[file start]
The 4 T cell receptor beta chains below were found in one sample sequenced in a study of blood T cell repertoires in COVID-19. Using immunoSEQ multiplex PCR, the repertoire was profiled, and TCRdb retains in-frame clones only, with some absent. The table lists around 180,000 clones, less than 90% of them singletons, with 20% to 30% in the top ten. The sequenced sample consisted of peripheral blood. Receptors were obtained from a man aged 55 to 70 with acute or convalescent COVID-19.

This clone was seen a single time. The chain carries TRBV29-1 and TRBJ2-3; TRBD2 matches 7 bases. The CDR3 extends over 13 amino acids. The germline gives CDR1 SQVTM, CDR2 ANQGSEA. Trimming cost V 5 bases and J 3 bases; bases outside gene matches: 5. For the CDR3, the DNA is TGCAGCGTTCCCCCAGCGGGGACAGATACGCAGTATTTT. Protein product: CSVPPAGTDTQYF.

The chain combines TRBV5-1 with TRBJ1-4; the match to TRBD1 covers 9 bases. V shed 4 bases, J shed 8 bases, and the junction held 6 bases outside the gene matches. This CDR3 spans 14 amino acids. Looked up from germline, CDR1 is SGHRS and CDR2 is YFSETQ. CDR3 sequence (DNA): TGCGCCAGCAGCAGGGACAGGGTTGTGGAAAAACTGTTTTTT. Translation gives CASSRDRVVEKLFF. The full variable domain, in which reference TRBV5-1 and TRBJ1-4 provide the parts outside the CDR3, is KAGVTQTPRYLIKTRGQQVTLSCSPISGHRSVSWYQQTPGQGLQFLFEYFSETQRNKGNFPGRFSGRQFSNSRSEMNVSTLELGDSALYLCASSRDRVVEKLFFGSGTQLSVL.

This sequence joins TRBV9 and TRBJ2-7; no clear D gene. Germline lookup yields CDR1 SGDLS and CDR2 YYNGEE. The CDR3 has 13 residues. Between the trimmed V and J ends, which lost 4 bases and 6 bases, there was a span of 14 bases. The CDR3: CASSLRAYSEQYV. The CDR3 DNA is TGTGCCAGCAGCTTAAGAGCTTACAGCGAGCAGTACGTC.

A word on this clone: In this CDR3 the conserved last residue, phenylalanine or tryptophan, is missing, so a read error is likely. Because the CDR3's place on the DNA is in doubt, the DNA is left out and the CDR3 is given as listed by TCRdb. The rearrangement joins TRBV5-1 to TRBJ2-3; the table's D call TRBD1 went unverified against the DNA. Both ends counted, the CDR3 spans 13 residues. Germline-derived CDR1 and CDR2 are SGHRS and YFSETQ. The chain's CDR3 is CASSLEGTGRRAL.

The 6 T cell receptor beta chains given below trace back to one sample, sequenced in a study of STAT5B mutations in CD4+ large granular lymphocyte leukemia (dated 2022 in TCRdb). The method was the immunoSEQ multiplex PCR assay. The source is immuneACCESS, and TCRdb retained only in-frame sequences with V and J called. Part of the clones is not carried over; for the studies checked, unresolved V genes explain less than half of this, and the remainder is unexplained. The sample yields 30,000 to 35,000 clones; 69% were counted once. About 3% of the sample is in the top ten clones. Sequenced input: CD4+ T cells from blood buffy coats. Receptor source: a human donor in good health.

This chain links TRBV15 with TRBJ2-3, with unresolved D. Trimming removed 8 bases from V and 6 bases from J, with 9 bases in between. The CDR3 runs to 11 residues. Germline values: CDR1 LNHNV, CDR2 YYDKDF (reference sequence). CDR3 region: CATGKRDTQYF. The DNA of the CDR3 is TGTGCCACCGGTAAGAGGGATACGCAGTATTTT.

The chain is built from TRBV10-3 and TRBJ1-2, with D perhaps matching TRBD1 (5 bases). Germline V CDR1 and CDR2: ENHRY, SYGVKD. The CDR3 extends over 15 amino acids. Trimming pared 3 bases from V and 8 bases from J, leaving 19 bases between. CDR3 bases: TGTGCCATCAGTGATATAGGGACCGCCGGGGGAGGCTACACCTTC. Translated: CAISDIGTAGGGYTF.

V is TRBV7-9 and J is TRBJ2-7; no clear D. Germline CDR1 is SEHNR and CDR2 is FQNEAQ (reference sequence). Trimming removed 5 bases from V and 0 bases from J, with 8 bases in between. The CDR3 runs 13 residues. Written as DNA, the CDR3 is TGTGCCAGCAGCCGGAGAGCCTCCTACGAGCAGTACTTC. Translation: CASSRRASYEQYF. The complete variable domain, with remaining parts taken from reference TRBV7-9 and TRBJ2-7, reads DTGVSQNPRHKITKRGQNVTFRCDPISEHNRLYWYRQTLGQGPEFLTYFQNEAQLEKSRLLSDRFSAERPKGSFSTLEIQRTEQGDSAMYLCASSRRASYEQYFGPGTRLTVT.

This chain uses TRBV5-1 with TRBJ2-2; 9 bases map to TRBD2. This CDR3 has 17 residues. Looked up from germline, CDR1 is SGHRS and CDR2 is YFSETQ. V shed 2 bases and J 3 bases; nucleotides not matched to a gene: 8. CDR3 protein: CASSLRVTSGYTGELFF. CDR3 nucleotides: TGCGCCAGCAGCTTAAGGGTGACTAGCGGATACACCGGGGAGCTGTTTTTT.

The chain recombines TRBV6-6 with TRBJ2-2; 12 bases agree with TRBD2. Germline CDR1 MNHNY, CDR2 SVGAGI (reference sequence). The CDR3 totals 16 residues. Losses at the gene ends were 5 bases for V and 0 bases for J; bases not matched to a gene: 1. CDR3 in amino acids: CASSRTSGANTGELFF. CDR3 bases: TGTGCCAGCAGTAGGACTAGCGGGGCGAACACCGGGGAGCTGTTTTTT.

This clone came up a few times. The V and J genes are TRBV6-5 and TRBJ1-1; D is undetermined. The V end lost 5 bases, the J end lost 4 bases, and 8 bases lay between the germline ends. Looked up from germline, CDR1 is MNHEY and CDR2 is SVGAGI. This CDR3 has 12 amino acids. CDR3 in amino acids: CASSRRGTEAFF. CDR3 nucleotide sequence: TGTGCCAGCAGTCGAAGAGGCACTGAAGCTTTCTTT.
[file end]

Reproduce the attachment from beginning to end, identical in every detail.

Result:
The 4 T cell receptor beta chains below were found in one sample sequenced in a study of blood T cell repertoires in COVID-19. Using immunoSEQ multiplex PCR, the repertoire was profiled, and TCRdb retains in-frame clones only, with some absent. The table lists around 180,000 clones, less than 90% of them singletons, with 20% to 30% in the top ten. The sequenced sample consisted of peripheral blood. Receptors were obtained from a man aged 55 to 70 with acute or convalescent COVID-19.

This clone was seen a single time. The chain carries TRBV29-1 and TRBJ2-3; TRBD2 matches 7 bases. The CDR3 extends over 13 amino acids. The germline gives CDR1 SQVTM, CDR2 ANQGSEA. Trimming cost V 5 bases and J 3 bases; bases outside gene matches: 5. For the CDR3, the DNA is TGCAGCGTTCCCCCAGCGGGGACAGATACGCAGTATTTT. Protein product: CSVPPAGTDTQYF.

The chain combines TRBV5-1 with TRBJ1-4; the match to TRBD1 covers 9 bases. V shed 4 bases, J shed 8 bases, and the junction held 6 bases outside the gene matches. This CDR3 spans 14 amino acids. Looked up from germline, CDR1 is SGHRS and CDR2 is YFSETQ. CDR3 sequence (DNA): TGCGCCAGCAGCAGGGACAGGGTTGTGGAAAAACTGTTTTTT. Translation gives CASSRDRVVEKLFF. The full variable domain, in which reference TRBV5-1 and TRBJ1-4 provide the parts outside the CDR3, is KAGVTQTPRYLIKTRGQQVTLSCSPISGHRSVSWYQQTPGQGLQFLFEYFSETQRNKGNFPGRFSGRQFSNSRSEMNVSTLELGDSALYLCASSRDRVVEKLFFGSGTQLSVL.

This sequence joins TRBV9 and TRBJ2-7; no clear D gene. Germline lookup yields CDR1 SGDLS and CDR2 YYNGEE. The CDR3 has 13 residues. Between the trimmed V and J ends, which lost 4 bases and 6 bases, there was a span of 14 bases. The CDR3: CASSLRAYSEQYV. The CDR3 DNA is TGTGCCAGCAGCTTAAGAGCTTACAGCGAGCAGTACGTC.

A word on this clone: In this CDR3 the conserved last residue, phenylalanine or tryptophan, is missing, so a read error is likely. Because the CDR3's place on the DNA is in doubt, the DNA is left out and the CDR3 is given as listed by TCRdb. The rearrangement joins TRBV5-1 to TRBJ2-3; the table's D call TRBD1 went unverified against the DNA. Both ends counted, the CDR3 spans 13 residues. Germline-derived CDR1 and CDR2 are SGHRS and YFSETQ. The chain's CDR3 is CASSLEGTGRRAL.

The 6 T cell receptor beta chains given below trace back to one sample, sequenced in a study of STAT5B mutations in CD4+ large granular lymphocyte leukemia (dated 2022 in TCRdb). The method was the immunoSEQ multiplex PCR assay. The source is immuneACCESS, and TCRdb retained only in-frame sequences with V and J called. Part of the clones is not carried over; for the studies checked, unresolved V genes explain less than half of this, and the remainder is unexplained. The sample yields 30,000 to 35,000 clones; 69% were counted once. About 3% of the sample is in the top ten clones. Sequenced input: CD4+ T cells from blood buffy coats. Receptor source: a human donor in good health.

This chain links TRBV15 with TRBJ2-3, with unresolved D. Trimming removed 8 bases from V and 6 bases from J, with 9 bases in between. The CDR3 runs to 11 residues. Germline values: CDR1 LNHNV, CDR2 YYDKDF (reference sequence). CDR3 region: CATGKRDTQYF. The DNA of the CDR3 is TGTGCCACCGGTAAGAGGGATACGCAGTATTTT.

The chain is built from TRBV10-3 and TRBJ1-2, with D perhaps matching TRBD1 (5 bases). Germline V CDR1 and CDR2: ENHRY, SYGVKD. The CDR3 extends over 15 amino acids. Trimming pared 3 bases from V and 8 bases from J, leaving 19 bases between. CDR3 bases: TGTGCCATCAGTGATATAGGGACCGCCGGGGGAGGCTACACCTTC. Translated: CAISDIGTAGGGYTF.

V is TRBV7-9 and J is TRBJ2-7; no clear D. Germline CDR1 is SEHNR and CDR2 is FQNEAQ (reference sequence). Trimming removed 5 bases from V and 0 bases from J, with 8 bases in between. The CDR3 runs 13 residues. Written as DNA, the CDR3 is TGTGCCAGCAGCCGGAGAGCCTCCTACGAGCAGTACTTC. Translation: CASSRRASYEQYF. The complete variable domain, with remaining parts taken from reference TRBV7-9 and TRBJ2-7, reads DTGVSQNPRHKITKRGQNVTFRCDPISEHNRLYWYRQTLGQGPEFLTYFQNEAQLEKSRLLSDRFSAERPKGSFSTLEIQRTEQGDSAMYLCASSRRASYEQYFGPGTRLTVT.

This chain uses TRBV5-1 with TRBJ2-2; 9 bases map to TRBD2. This CDR3 has 17 residues. Looked up from germline, CDR1 is SGHRS and CDR2 is YFSETQ. V shed 2 bases and J 3 bases; nucleotides not matched to a gene: 8. CDR3 protein: CASSLRVTSGYTGELFF. CDR3 nucleotides: TGCGCCAGCAGCTTAAGGGTGACTAGCGGATACACCGGGGAGCTGTTTTTT.

The chain recombines TRBV6-6 with TRBJ2-2; 12 bases agree with TRBD2. Germline CDR1 MNHNY, CDR2 SVGAGI (reference sequence). The CDR3 totals 16 residues. Losses at the gene ends were 5 bases for V and 0 bases for J; bases not matched to a gene: 1. CDR3 in amino acids: CASSRTSGANTGELFF. CDR3 bases: TGTGCCAGCAGTAGGACTAGCGGGGCGAACACCGGGGAGCTGTTTTTT.

This clone came up a few times. The V and J genes are TRBV6-5 and TRBJ1-1; D is undetermined. The V end lost 5 bases, the J end lost 4 bases, and 8 bases lay between the germline ends. Looked up from germline, CDR1 is MNHEY and CDR2 is SVGAGI. This CDR3 has 12 amino acids. CDR3 in amino acids: CASSRRGTEAFF. CDR3 nucleotide sequence: TGTGCCAGCAGTCGAAGAGGCACTGAAGCTTTCTTT.